Most filmgoers are looking to know what is a can’t-miss entry at a film festival. At OutFest this year, there is at least one film that should be missed: writer/director J.C. Calciano’s “The 10 Year Plan.” This lousy rom-com has the blandly handsome buddies Myles (Jack Turner) and Brody (Michael Adam Hamilton) agreeing to become boyfriends if they don’t find partners in ten years. Is there any guess as to what happens?
It is fine that Calciano’s film takes a path to the obvious—the problem is it is never interesting, amusing, or even sexy. Undemanding rom-coms certainly have their place in gay cinema, but “The 10 Year Plan” lamely strives for the lowest common denominator every time. His superficial characters represent qualities—hopeless romantic and horndog—not people. Why the mismatched Myles and Brody are even friends, much less guys who would make a silly pact to become lovers, is one concern viewers may have during the film.
Myles turns off guys because he loves too much; Brody turns guys on perhaps because he loves them and leaves them. While realism is not necessary in rom-com, gay or straight, Calciano’s lame film mostly uses these odd couple characters to mines laughs using queer tropes. Brody is a gay cop, which is somehow meant to be hilarious—because being a gay cop challenges queer stereotypes, right? Meanwhile Myles cooks and cares for and overshares with his would-be boyfriends like a perfect wife. Sure it’s all exaggerated for comic effect, but it has to be funny. Nothing in “The 10 Year Plan” is remotely humorous.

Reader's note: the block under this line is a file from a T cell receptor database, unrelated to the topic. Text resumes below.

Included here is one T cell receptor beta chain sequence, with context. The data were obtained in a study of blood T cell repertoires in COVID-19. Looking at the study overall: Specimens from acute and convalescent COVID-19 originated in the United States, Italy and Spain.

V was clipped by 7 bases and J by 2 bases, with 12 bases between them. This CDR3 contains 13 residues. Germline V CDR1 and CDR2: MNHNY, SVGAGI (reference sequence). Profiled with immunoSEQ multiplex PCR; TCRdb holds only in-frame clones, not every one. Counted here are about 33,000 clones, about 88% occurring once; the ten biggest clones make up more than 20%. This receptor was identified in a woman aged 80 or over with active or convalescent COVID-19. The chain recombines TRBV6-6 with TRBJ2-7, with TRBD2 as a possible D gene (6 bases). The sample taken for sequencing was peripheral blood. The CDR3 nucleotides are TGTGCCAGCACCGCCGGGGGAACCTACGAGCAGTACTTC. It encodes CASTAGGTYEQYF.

When Brody tries to show Myles how to get laid (or at least feel pleasure), he takes him to sex shops to buy dildos and for drinks at go-go bars (because there aren’t any other kind, right?) These episodes may perhaps have been included to be titillating, but they are hardly. Myles naiveté about sex toys is meant to show him being open to new experiences. And when Myles screws up his courage to meet a hookup, Hunter (Adam Bucci), “The 10 Year Plan” shows some potential. But Calciano takes the easy, obvious way out, creating an unsurprising subplot about Brody’s jealousy that feels as tedious as the foregone conclusion. Hint: it involves one character hoping to stop the other in enough time to tell him how he really feels. It is as artificial as everything else in this film—from the unfunny comic support from Myles’ chatty gal pal (Teri Reeves) to the groan-inducing double entendres. Moreover, the acting throughout “The 10 Year Plan” is painfully wooden, and the chemistry between the leads is non-existent.
Calciano’s film isn’t sharp enough to be spoofing the conventions it employs. And he has now made his third lousy rom-com in a row (after “Is It Just Me?” and “e-Cupid”). One can only hope that if he ever returns to the queer fest circuit, he will make a film worthy of inclusion.
And one final sour note: Lynne Truss, author of Eats, Shoots & Leaves would probably call the grammar police on the unhyphenated title.